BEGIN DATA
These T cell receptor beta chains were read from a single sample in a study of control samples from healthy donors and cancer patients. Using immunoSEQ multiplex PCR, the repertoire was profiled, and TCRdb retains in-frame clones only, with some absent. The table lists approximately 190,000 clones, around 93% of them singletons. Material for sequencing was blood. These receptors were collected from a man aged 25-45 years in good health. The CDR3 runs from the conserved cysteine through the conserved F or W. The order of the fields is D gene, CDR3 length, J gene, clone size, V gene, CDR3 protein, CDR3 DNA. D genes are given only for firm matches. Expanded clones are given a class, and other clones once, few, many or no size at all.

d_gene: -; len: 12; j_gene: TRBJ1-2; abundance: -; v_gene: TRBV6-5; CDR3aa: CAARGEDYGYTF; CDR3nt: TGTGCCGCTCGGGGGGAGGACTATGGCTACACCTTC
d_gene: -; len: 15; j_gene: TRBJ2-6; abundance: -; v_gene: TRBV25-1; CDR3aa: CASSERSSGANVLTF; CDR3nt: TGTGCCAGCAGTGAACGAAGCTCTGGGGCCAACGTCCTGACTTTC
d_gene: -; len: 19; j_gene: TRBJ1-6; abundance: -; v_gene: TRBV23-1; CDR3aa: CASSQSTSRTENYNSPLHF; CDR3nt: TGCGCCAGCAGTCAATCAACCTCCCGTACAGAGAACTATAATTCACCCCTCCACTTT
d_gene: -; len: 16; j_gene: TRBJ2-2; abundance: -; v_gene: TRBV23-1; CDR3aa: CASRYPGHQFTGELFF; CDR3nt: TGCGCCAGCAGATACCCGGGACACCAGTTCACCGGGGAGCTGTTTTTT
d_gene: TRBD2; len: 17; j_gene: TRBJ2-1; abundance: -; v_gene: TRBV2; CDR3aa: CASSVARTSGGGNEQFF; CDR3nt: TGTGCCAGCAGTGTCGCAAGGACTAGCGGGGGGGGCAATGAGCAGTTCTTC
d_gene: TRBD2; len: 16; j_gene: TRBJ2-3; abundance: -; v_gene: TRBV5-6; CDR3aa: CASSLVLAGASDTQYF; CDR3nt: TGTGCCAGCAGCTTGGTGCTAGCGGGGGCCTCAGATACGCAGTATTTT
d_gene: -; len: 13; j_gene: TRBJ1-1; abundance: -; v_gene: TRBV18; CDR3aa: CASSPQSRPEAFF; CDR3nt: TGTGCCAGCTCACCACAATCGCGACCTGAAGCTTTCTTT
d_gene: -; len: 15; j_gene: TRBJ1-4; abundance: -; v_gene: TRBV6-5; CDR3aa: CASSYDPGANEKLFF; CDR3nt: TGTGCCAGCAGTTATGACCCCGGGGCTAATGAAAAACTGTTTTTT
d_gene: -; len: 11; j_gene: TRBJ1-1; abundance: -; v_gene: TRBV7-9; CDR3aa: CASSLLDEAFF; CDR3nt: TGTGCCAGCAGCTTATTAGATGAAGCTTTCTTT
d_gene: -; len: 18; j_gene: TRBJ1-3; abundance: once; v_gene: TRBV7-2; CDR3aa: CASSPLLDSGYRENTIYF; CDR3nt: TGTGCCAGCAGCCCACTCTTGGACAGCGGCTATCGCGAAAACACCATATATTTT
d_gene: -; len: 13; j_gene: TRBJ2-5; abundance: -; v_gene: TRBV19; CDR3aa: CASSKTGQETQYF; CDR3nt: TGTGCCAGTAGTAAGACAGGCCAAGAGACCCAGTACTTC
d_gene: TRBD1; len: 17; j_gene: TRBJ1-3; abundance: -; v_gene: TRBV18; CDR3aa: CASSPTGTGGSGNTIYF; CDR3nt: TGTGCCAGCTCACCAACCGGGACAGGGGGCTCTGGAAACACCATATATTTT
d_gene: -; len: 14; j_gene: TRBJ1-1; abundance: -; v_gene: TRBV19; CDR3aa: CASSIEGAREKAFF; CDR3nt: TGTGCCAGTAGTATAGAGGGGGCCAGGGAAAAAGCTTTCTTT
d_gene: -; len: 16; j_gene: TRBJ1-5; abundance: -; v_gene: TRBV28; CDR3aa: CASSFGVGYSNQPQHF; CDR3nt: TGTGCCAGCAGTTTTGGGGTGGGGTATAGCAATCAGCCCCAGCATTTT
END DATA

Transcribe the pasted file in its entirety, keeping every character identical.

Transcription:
These T cell receptor beta chains were read from a single sample in a study of control samples from healthy donors and cancer patients. Using immunoSEQ multiplex PCR, the repertoire was profiled, and TCRdb retains in-frame clones only, with some absent. The table lists approximately 190,000 clones, around 93% of them singletons. Material for sequencing was blood. These receptors were collected from a man aged 25-45 years in good health. The CDR3 runs from the conserved cysteine through the conserved F or W. The order of the fields is D gene, CDR3 length, J gene, clone size, V gene, CDR3 protein, CDR3 DNA. D genes are given only for firm matches. Expanded clones are given a class, and other clones once, few, many or no size at all.

d_gene: -; len: 12; j_gene: TRBJ1-2; abundance: -; v_gene: TRBV6-5; CDR3aa: CAARGEDYGYTF; CDR3nt: TGTGCCGCTCGGGGGGAGGACTATGGCTACACCTTC
d_gene: -; len: 15; j_gene: TRBJ2-6; abundance: -; v_gene: TRBV25-1; CDR3aa: CASSERSSGANVLTF; CDR3nt: TGTGCCAGCAGTGAACGAAGCTCTGGGGCCAACGTCCTGACTTTC
d_gene: -; len: 19; j_gene: TRBJ1-6; abundance: -; v_gene: TRBV23-1; CDR3aa: CASSQSTSRTENYNSPLHF; CDR3nt: TGCGCCAGCAGTCAATCAACCTCCCGTACAGAGAACTATAATTCACCCCTCCACTTT
d_gene: -; len: 16; j_gene: TRBJ2-2; abundance: -; v_gene: TRBV23-1; CDR3aa: CASRYPGHQFTGELFF; CDR3nt: TGCGCCAGCAGATACCCGGGACACCAGTTCACCGGGGAGCTGTTTTTT
d_gene: TRBD2; len: 17; j_gene: TRBJ2-1; abundance: -; v_gene: TRBV2; CDR3aa: CASSVARTSGGGNEQFF; CDR3nt: TGTGCCAGCAGTGTCGCAAGGACTAGCGGGGGGGGCAATGAGCAGTTCTTC
d_gene: TRBD2; len: 16; j_gene: TRBJ2-3; abundance: -; v_gene: TRBV5-6; CDR3aa: CASSLVLAGASDTQYF; CDR3nt: TGTGCCAGCAGCTTGGTGCTAGCGGGGGCCTCAGATACGCAGTATTTT
d_gene: -; len: 13; j_gene: TRBJ1-1; abundance: -; v_gene: TRBV18; CDR3aa: CASSPQSRPEAFF; CDR3nt: TGTGCCAGCTCACCACAATCGCGACCTGAAGCTTTCTTT
d_gene: -; len: 15; j_gene: TRBJ1-4; abundance: -; v_gene: TRBV6-5; CDR3aa: CASSYDPGANEKLFF; CDR3nt: TGTGCCAGCAGTTATGACCCCGGGGCTAATGAAAAACTGTTTTTT
d_gene: -; len: 11; j_gene: TRBJ1-1; abundance: -; v_gene: TRBV7-9; CDR3aa: CASSLLDEAFF; CDR3nt: TGTGCCAGCAGCTTATTAGATGAAGCTTTCTTT
d_gene: -; len: 18; j_gene: TRBJ1-3; abundance: once; v_gene: TRBV7-2; CDR3aa: CASSPLLDSGYRENTIYF; CDR3nt: TGTGCCAGCAGCCCACTCTTGGACAGCGGCTATCGCGAAAACACCATATATTTT
d_gene: -; len: 13; j_gene: TRBJ2-5; abundance: -; v_gene: TRBV19; CDR3aa: CASSKTGQETQYF; CDR3nt: TGTGCCAGTAGTAAGACAGGCCAAGAGACCCAGTACTTC
d_gene: TRBD1; len: 17; j_gene: TRBJ1-3; abundance: -; v_gene: TRBV18; CDR3aa: CASSPTGTGGSGNTIYF; CDR3nt: TGTGCCAGCTCACCAACCGGGACAGGGGGCTCTGGAAACACCATATATTTT
d_gene: -; len: 14; j_gene: TRBJ1-1; abundance: -; v_gene: TRBV19; CDR3aa: CASSIEGAREKAFF; CDR3nt: TGTGCCAGTAGTATAGAGGGGGCCAGGGAAAAAGCTTTCTTT
d_gene: -; len: 16; j_gene: TRBJ1-5; abundance: -; v_gene: TRBV28; CDR3aa: CASSFGVGYSNQPQHF; CDR3nt: TGTGCCAGCAGTTTTGGGGTGGGGTATAGCAATCAGCCCCAGCATTTT